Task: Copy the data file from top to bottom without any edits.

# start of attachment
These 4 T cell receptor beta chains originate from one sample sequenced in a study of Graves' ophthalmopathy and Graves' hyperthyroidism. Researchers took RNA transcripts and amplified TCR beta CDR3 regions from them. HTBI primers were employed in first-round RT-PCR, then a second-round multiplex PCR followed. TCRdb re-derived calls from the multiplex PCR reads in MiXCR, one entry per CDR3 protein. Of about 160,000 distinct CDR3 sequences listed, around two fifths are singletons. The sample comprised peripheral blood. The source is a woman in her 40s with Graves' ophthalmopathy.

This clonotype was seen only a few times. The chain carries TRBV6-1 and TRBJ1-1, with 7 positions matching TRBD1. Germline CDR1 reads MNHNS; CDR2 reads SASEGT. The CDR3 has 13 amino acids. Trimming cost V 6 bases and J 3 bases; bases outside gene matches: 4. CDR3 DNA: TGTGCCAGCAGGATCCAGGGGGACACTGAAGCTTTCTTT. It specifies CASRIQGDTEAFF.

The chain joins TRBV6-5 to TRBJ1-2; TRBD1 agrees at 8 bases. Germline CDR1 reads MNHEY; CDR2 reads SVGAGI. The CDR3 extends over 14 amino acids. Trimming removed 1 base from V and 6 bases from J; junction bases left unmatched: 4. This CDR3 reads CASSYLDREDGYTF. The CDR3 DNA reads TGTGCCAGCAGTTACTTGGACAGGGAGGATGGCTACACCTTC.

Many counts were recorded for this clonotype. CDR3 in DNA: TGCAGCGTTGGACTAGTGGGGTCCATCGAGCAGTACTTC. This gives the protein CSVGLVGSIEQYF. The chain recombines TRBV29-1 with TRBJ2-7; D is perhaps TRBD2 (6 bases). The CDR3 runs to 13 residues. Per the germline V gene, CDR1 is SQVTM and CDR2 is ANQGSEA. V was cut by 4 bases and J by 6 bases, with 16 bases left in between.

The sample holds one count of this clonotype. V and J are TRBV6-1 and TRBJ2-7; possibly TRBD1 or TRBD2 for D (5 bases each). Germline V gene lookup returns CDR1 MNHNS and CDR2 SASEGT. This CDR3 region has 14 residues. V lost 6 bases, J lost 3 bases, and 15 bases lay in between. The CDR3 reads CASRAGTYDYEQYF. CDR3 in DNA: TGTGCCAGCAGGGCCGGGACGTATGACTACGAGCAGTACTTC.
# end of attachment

These 4 T cell receptor beta chains originate from one sample sequenced in a study of Graves' ophthalmopathy and Graves' hyperthyroidism. Researchers took RNA transcripts and amplified TCR beta CDR3 regions from them. HTBI primers were employed in first-round RT-PCR, then a second-round multiplex PCR followed. TCRdb re-derived calls from the multiplex PCR reads in MiXCR, one entry per CDR3 protein. Of about 160,000 distinct CDR3 sequences listed, around two fifths are singletons. The sample comprised peripheral blood. The source is a woman in her 40s with Graves' ophthalmopathy.

This clonotype was seen only a few times. The chain carries TRBV6-1 and TRBJ1-1, with 7 positions matching TRBD1. Germline CDR1 reads MNHNS; CDR2 reads SASEGT. The CDR3 has 13 amino acids. Trimming cost V 6 bases and J 3 bases; bases outside gene matches: 4. CDR3 DNA: TGTGCCAGCAGGATCCAGGGGGACACTGAAGCTTTCTTT. It specifies CASRIQGDTEAFF.

The chain joins TRBV6-5 to TRBJ1-2; TRBD1 agrees at 8 bases. Germline CDR1 reads MNHEY; CDR2 reads SVGAGI. The CDR3 extends over 14 amino acids. Trimming removed 1 base from V and 6 bases from J; junction bases left unmatched: 4. This CDR3 reads CASSYLDREDGYTF. The CDR3 DNA reads TGTGCCAGCAGTTACTTGGACAGGGAGGATGGCTACACCTTC.

Many counts were recorded for this clonotype. CDR3 in DNA: TGCAGCGTTGGACTAGTGGGGTCCATCGAGCAGTACTTC. This gives the protein CSVGLVGSIEQYF. The chain recombines TRBV29-1 with TRBJ2-7; D is perhaps TRBD2 (6 bases). The CDR3 runs to 13 residues. Per the germline V gene, CDR1 is SQVTM and CDR2 is ANQGSEA. V was cut by 4 bases and J by 6 bases, with 16 bases left in between.

The sample holds one count of this clonotype. V and J are TRBV6-1 and TRBJ2-7; possibly TRBD1 or TRBD2 for D (5 bases each). Germline V gene lookup returns CDR1 MNHNS and CDR2 SASEGT. This CDR3 region has 14 residues. V lost 6 bases, J lost 3 bases, and 15 bases lay in between. The CDR3 reads CASRAGTYDYEQYF. CDR3 in DNA: TGTGCCAGCAGGGCCGGGACGTATGACTACGAGCAGTACTTC.